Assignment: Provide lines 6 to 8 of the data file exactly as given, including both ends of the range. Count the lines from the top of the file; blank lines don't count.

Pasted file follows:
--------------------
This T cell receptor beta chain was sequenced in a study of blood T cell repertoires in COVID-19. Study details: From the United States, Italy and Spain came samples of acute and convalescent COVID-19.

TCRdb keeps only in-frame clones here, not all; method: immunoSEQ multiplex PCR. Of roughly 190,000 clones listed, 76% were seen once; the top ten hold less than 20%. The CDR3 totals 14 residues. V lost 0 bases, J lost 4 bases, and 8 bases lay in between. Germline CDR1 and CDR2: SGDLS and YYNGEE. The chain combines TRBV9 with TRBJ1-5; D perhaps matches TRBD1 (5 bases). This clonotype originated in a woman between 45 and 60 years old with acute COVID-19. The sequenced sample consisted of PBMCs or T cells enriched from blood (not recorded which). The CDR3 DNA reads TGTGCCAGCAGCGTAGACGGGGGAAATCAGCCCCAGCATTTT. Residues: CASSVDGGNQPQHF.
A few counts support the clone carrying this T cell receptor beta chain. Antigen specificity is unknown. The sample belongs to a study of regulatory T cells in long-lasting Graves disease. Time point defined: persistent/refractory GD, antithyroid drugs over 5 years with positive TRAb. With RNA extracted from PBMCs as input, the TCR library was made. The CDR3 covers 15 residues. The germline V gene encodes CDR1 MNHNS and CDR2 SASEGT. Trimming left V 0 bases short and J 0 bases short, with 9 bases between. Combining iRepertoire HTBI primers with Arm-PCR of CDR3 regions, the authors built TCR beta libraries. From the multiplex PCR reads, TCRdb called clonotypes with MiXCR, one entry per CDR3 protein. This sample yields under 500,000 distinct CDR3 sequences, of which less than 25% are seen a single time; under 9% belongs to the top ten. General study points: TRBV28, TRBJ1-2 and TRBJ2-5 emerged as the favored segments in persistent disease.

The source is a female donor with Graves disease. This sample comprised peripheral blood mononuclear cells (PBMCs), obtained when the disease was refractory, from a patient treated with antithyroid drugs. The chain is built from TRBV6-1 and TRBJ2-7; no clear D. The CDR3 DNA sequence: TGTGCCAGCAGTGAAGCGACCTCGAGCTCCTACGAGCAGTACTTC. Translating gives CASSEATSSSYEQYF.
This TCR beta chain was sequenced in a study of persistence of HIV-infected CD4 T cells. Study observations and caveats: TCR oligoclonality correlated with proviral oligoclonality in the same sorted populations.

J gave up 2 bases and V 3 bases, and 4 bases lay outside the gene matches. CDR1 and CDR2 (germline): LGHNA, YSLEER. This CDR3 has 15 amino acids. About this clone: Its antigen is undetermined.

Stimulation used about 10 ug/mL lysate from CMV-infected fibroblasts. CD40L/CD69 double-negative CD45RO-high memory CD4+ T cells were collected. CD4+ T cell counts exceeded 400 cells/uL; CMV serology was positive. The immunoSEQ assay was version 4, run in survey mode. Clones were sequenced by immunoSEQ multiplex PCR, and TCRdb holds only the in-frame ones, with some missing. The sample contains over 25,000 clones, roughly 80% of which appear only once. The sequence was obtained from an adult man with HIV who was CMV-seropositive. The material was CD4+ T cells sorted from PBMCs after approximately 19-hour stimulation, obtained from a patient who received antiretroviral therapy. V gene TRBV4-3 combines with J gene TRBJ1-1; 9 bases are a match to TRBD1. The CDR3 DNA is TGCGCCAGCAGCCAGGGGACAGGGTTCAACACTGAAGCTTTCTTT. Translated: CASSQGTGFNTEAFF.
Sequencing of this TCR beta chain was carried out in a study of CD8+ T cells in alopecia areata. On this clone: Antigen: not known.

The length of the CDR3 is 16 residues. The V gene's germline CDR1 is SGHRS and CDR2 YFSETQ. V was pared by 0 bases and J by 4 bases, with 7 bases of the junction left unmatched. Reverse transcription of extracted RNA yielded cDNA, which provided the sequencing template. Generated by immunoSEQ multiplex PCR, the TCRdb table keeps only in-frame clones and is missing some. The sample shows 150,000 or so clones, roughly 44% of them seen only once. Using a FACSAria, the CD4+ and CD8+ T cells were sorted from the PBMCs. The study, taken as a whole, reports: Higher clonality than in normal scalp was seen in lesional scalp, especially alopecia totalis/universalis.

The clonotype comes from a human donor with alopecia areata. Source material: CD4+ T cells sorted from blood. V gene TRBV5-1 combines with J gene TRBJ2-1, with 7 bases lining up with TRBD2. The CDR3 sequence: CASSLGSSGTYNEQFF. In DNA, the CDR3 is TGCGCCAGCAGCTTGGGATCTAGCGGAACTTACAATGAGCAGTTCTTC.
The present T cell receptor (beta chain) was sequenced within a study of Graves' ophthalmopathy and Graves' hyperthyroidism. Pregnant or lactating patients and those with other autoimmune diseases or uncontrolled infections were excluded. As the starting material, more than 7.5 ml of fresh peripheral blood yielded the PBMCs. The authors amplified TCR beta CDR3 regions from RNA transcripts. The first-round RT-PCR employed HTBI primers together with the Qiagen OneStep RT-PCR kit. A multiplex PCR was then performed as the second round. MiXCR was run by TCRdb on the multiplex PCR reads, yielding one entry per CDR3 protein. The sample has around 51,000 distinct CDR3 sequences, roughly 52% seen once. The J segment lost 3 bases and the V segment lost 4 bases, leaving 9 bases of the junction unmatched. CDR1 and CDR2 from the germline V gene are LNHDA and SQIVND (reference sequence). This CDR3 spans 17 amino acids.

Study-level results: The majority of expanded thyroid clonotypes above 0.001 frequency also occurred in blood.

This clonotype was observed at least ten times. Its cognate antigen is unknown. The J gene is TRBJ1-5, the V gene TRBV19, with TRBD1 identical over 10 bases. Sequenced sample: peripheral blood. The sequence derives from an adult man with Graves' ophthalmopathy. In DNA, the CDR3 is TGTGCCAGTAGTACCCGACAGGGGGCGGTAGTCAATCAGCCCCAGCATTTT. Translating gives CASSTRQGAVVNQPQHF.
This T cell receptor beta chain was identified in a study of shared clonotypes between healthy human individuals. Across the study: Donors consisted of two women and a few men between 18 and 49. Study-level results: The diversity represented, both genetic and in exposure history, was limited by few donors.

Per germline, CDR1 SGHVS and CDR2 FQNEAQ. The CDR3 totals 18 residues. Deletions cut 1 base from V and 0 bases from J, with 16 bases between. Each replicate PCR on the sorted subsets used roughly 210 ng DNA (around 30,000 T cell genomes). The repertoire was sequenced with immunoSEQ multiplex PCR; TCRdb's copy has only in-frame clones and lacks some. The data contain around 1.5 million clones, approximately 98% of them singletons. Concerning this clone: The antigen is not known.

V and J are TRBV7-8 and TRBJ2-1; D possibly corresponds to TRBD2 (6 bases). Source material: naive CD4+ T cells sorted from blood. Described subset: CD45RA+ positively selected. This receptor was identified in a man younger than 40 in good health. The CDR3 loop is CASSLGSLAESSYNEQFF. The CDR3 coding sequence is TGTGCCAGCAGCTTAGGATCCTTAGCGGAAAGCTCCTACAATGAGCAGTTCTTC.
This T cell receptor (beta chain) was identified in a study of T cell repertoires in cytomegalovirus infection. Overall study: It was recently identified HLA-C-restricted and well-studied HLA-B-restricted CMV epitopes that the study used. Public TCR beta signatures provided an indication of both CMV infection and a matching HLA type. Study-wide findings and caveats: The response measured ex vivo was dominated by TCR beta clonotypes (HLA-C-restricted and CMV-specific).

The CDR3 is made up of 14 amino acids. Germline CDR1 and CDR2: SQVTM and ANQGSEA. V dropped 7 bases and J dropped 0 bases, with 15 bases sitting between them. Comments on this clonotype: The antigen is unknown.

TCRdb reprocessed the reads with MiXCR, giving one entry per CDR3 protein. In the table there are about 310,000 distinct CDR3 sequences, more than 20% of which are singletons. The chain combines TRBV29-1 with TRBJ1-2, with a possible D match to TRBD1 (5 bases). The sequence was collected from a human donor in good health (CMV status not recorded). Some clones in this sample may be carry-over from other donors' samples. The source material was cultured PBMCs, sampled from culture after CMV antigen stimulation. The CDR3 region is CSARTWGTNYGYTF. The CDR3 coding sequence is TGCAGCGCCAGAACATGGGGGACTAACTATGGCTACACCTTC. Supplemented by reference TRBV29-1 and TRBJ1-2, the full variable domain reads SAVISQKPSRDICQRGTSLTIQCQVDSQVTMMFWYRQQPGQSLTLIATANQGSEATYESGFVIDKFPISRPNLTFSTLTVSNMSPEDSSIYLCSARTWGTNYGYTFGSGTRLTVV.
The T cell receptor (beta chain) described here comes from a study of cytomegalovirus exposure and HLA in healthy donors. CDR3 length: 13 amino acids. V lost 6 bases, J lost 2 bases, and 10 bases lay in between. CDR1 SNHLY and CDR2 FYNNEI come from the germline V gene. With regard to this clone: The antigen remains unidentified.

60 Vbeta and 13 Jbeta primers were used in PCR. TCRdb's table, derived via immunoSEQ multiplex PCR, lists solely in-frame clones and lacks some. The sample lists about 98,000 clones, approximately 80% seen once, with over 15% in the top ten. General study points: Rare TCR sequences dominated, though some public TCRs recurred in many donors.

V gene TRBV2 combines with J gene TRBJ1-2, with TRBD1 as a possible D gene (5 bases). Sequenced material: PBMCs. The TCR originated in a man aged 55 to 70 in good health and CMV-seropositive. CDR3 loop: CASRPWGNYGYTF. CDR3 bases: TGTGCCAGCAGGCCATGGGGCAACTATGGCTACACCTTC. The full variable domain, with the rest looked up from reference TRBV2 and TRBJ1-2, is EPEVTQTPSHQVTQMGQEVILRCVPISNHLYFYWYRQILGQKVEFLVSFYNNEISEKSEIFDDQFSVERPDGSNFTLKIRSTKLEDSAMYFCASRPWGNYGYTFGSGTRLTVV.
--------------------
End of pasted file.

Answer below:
J gave up 2 bases and V 3 bases, and 4 bases lay outside the gene matches. CDR1 and CDR2 (germline): LGHNA, YSLEER. This CDR3 has 15 amino acids. About this clone: Its antigen is undetermined.

Stimulation used about 10 ug/mL lysate from CMV-infected fibroblasts. CD40L/CD69 double-negative CD45RO-high memory CD4+ T cells were collected. CD4+ T cell counts exceeded 400 cells/uL; CMV serology was positive. The immunoSEQ assay was version 4, run in survey mode. Clones were sequenced by immunoSEQ multiplex PCR, and TCRdb holds only the in-frame ones, with some missing. The sample contains over 25,000 clones, roughly 80% of which appear only once. The sequence was obtained from an adult man with HIV who was CMV-seropositive. The material was CD4+ T cells sorted from PBMCs after approximately 19-hour stimulation, obtained from a patient who received antiretroviral therapy. V gene TRBV4-3 combines with J gene TRBJ1-1; 9 bases are a match to TRBD1. The CDR3 DNA is TGCGCCAGCAGCCAGGGGACAGGGTTCAACACTGAAGCTTTCTTT. Translated: CASSQGTGFNTEAFF.
Sequencing of this TCR beta chain was carried out in a study of CD8+ T cells in alopecia areata. On this clone: Antigen: not known.